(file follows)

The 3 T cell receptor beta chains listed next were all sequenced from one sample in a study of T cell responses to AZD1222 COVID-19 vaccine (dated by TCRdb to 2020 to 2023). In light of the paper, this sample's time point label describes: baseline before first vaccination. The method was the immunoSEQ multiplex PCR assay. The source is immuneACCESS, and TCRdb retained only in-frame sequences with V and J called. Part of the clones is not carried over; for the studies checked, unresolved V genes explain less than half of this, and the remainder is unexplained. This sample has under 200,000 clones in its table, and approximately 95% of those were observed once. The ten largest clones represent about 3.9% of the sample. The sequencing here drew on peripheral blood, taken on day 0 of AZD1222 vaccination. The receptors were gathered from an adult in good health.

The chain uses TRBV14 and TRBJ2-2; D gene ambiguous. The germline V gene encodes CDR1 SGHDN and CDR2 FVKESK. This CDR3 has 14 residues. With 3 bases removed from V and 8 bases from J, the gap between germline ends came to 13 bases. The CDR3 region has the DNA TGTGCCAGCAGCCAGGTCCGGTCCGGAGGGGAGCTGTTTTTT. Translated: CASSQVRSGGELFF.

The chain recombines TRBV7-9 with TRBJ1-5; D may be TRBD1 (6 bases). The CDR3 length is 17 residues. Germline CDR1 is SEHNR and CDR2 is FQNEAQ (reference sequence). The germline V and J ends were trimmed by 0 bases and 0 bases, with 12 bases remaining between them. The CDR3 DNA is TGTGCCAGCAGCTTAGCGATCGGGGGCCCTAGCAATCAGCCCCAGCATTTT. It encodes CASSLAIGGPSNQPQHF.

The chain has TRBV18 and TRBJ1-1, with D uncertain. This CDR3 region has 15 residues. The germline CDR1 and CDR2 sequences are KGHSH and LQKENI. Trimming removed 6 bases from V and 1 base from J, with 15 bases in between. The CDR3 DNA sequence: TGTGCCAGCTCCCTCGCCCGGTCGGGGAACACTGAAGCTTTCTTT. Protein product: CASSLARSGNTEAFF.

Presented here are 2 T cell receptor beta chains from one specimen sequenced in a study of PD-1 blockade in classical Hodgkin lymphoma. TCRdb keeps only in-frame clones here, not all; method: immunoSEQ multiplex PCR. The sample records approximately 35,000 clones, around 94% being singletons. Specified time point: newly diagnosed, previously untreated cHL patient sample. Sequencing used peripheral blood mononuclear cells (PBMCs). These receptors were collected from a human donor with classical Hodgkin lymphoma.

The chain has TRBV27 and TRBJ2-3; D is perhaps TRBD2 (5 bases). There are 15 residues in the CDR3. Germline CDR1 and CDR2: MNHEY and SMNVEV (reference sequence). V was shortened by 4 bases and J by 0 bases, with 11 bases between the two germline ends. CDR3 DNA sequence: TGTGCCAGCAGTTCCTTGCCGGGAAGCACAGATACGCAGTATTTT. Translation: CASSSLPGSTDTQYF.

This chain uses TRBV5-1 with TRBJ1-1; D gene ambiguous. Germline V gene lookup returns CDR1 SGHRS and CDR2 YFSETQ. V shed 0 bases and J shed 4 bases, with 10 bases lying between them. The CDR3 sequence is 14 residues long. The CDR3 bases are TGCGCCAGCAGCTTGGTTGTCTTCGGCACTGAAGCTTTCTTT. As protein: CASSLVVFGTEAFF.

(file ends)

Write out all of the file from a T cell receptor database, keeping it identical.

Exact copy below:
The 3 T cell receptor beta chains listed next were all sequenced from one sample in a study of T cell responses to AZD1222 COVID-19 vaccine (dated by TCRdb to 2020 to 2023). In light of the paper, this sample's time point label describes: baseline before first vaccination. The method was the immunoSEQ multiplex PCR assay. The source is immuneACCESS, and TCRdb retained only in-frame sequences with V and J called. Part of the clones is not carried over; for the studies checked, unresolved V genes explain less than half of this, and the remainder is unexplained. This sample has under 200,000 clones in its table, and approximately 95% of those were observed once. The ten largest clones represent about 3.9% of the sample. The sequencing here drew on peripheral blood, taken on day 0 of AZD1222 vaccination. The receptors were gathered from an adult in good health.

The chain uses TRBV14 and TRBJ2-2; D gene ambiguous. The germline V gene encodes CDR1 SGHDN and CDR2 FVKESK. This CDR3 has 14 residues. With 3 bases removed from V and 8 bases from J, the gap between germline ends came to 13 bases. The CDR3 region has the DNA TGTGCCAGCAGCCAGGTCCGGTCCGGAGGGGAGCTGTTTTTT. Translated: CASSQVRSGGELFF.

The chain recombines TRBV7-9 with TRBJ1-5; D may be TRBD1 (6 bases). The CDR3 length is 17 residues. Germline CDR1 is SEHNR and CDR2 is FQNEAQ (reference sequence). The germline V and J ends were trimmed by 0 bases and 0 bases, with 12 bases remaining between them. The CDR3 DNA is TGTGCCAGCAGCTTAGCGATCGGGGGCCCTAGCAATCAGCCCCAGCATTTT. It encodes CASSLAIGGPSNQPQHF.

The chain has TRBV18 and TRBJ1-1, with D uncertain. This CDR3 region has 15 residues. The germline CDR1 and CDR2 sequences are KGHSH and LQKENI. Trimming removed 6 bases from V and 1 base from J, with 15 bases in between. The CDR3 DNA sequence: TGTGCCAGCTCCCTCGCCCGGTCGGGGAACACTGAAGCTTTCTTT. Protein product: CASSLARSGNTEAFF.

Presented here are 2 T cell receptor beta chains from one specimen sequenced in a study of PD-1 blockade in classical Hodgkin lymphoma. TCRdb keeps only in-frame clones here, not all; method: immunoSEQ multiplex PCR. The sample records approximately 35,000 clones, around 94% being singletons. Specified time point: newly diagnosed, previously untreated cHL patient sample. Sequencing used peripheral blood mononuclear cells (PBMCs). These receptors were collected from a human donor with classical Hodgkin lymphoma.

The chain has TRBV27 and TRBJ2-3; D is perhaps TRBD2 (5 bases). There are 15 residues in the CDR3. Germline CDR1 and CDR2: MNHEY and SMNVEV (reference sequence). V was shortened by 4 bases and J by 0 bases, with 11 bases between the two germline ends. CDR3 DNA sequence: TGTGCCAGCAGTTCCTTGCCGGGAAGCACAGATACGCAGTATTTT. Translation: CASSSLPGSTDTQYF.

This chain uses TRBV5-1 with TRBJ1-1; D gene ambiguous. Germline V gene lookup returns CDR1 SGHRS and CDR2 YFSETQ. V shed 0 bases and J shed 4 bases, with 10 bases lying between them. The CDR3 sequence is 14 residues long. The CDR3 bases are TGCGCCAGCAGCTTGGTTGTCTTCGGCACTGAAGCTTTCTTT. As protein: CASSLVVFGTEAFF.